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Title: Vi–ii–V–I  
Author: World Heritage Encyclopedia
Language: English
Subject: Secondary dominant, Bridge (music), Ii-V-I turnaround, Nobody (Wonder Girls song)
Publisher: World Heritage Encyclopedia


vi-ii-V-I in C   .
vi-ii-V-I in Bach's WTC I, Prelude in F Major.   

In music, the vi–ii–V–I progression is a chord progression (also called the circle progression for the circle of fifths, along which it travels). It is "undoubtedly the most common and the strongest of all harmonic progressions" and consists of "adjacent roots in ascending fourth or descending fifth relationship", with movement by ascending perfect fourth being equivalent to movement by descending perfect fifth due to inversion.[3]

The circle progression is commonly a succession through the seven diatonic chords of a diatonic scale, by fifths, including one progression by diminished fifth, returning at the end to the starting chord (in C: between F and B) and one diminished chord (in C: Bo):

Full circle progression in C major   .


Shorter common progressions may be derived by selecting certain specific chords from the series completing a circle from the tonic through all seven diatonic chords,[3] such as the primary triads book-ending the progression: I- V-I = I-V-I     I-IV- V-I = I-IV-V-I    

vi-ii-V-I in Mozart's Sonata, K. 545   .

The ii-V-I turnaround lies at the end of the circle progression, as does the vi-ii-V-I progression of root movement by descending fifths, which establishes tonality and also strengthens the key through the contrast of minor and major.[1]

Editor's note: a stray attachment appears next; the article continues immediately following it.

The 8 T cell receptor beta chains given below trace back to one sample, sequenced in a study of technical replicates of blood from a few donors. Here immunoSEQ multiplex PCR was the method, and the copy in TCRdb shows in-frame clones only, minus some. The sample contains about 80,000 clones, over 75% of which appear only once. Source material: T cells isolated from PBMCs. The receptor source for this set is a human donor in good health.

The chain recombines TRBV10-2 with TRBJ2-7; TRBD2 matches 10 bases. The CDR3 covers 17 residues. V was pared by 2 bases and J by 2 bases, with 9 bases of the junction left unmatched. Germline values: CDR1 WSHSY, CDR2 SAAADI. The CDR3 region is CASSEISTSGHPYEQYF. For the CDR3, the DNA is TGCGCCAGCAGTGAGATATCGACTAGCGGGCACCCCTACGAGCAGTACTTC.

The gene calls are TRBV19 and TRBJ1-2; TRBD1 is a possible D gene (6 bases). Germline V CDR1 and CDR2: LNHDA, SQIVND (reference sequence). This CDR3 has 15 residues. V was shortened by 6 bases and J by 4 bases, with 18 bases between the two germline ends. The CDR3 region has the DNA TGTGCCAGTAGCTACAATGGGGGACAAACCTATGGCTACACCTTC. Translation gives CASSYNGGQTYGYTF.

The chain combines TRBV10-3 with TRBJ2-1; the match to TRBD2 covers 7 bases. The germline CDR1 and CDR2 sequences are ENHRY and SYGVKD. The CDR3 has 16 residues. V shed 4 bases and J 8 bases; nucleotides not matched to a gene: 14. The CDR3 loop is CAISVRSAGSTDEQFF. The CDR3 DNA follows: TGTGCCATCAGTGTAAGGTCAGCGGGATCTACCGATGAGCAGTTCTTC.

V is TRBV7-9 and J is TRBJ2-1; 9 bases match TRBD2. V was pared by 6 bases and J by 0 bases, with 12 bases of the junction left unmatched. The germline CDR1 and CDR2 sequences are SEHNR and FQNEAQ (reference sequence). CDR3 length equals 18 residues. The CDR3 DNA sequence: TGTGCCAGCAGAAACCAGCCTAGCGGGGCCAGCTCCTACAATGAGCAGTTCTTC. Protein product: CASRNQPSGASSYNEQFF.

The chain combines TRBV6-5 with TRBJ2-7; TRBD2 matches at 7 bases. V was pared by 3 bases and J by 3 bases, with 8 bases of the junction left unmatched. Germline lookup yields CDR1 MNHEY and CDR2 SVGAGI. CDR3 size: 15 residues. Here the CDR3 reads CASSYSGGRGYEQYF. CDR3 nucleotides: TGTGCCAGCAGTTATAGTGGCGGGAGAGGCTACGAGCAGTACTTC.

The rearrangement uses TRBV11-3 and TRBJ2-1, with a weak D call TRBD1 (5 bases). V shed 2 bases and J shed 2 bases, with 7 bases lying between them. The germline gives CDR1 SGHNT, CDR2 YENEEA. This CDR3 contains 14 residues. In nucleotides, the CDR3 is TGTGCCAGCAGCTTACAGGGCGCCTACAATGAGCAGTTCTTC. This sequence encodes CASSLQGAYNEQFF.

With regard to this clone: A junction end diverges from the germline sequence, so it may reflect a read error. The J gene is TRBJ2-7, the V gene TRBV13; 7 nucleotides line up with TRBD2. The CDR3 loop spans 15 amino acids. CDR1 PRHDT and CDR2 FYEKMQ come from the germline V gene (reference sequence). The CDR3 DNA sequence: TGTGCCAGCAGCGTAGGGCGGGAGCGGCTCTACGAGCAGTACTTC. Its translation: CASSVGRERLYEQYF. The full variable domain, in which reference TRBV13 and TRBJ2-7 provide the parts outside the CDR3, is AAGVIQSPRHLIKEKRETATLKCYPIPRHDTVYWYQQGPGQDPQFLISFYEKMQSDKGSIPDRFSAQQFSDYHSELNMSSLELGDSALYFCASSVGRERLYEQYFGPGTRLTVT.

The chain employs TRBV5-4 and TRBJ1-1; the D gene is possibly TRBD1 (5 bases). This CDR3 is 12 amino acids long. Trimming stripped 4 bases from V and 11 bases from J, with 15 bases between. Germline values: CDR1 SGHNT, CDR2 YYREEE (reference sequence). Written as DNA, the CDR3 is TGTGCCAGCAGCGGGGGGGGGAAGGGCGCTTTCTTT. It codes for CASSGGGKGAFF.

The circle progression may also contain dominant seventh chords.

Dominant seventh in circle progression in    


I−vi−ii−V is a very common[6] "chord pattern"[7] in jazz and popular styles of music. It is often used[8] as a turnaround, occurring as the last to two bars of a chorus or section.[7] IviiiV typically occurs as a two bar pattern in the A section of the rhythm changes.[9]

In the jazz minor scale the diatonic progression

|: C-Δ7 / A-75 | D-7 / G713 :|

is possible   

See: Tadd Dameron turnaround.

See also


  1. ^ a b c d William G Andrews and Molly Sclater (2000). Materials of Western Music Part 1, p.227. ISBN 1-55122-034-2.
  2. ^ Jonas, Oswald (1982). Introduction to the Theory of Heinrich Schenker, p.26 (1934: Das Wesen des musikalischen Kunstwerks: Eine Einführung in Die Lehre Heinrich Schenkers). Trans. John Rothgeb. ISBN 0-582-28227-6.
  3. ^ a b Bruce Benward and Marilyn Nadine Saker, Music In Theory and Practice, seventh edition, 2 vols. + 2 sound discs (Boston: McGraw-Hill, 2003) 1:178. ISBN 978-0-07-294262-0.
  4. ^ Caplin, William E. (2000). Classical Form, p.28. ISBN 0-19-514399-X.
  5. ^ Benward & Saker (2003). Music: In Theory and Practice, Vol. I, p.202. Seventh Edition. ISBN 978-0-07-294262-0.
  6. ^ Lees, Gene (2000). "Jazz and the American Song". In Kirchner, Bill. The Oxford Companion to Jazz. New York: Oxford University Press. p. 259. 
  7. ^ a b Strunk, Steven (2007), "Harmony", in Kernfeld, Barry, The New Grove Dictionary of Jazz;, 2nd Edition, New York: Oxford University Press 
  8. ^ Moore, Alan F. (2002). "XII". The Cambridge Companion to Blues and Gospel Music. Cambridge, UK: Cambridge University Press. p. 126. 
  9. ^ DeVeaux, Scott Knowles (1997). The Birth of Bebop: a Social and Musical History. Berkeley: University of California Press. p. 310. 
  10. ^ Arnold, Bruce E. (2001). Music Theory Workbook for Guitar: Scale Construction, p.12. ISBN 978-1-890944-53-7.
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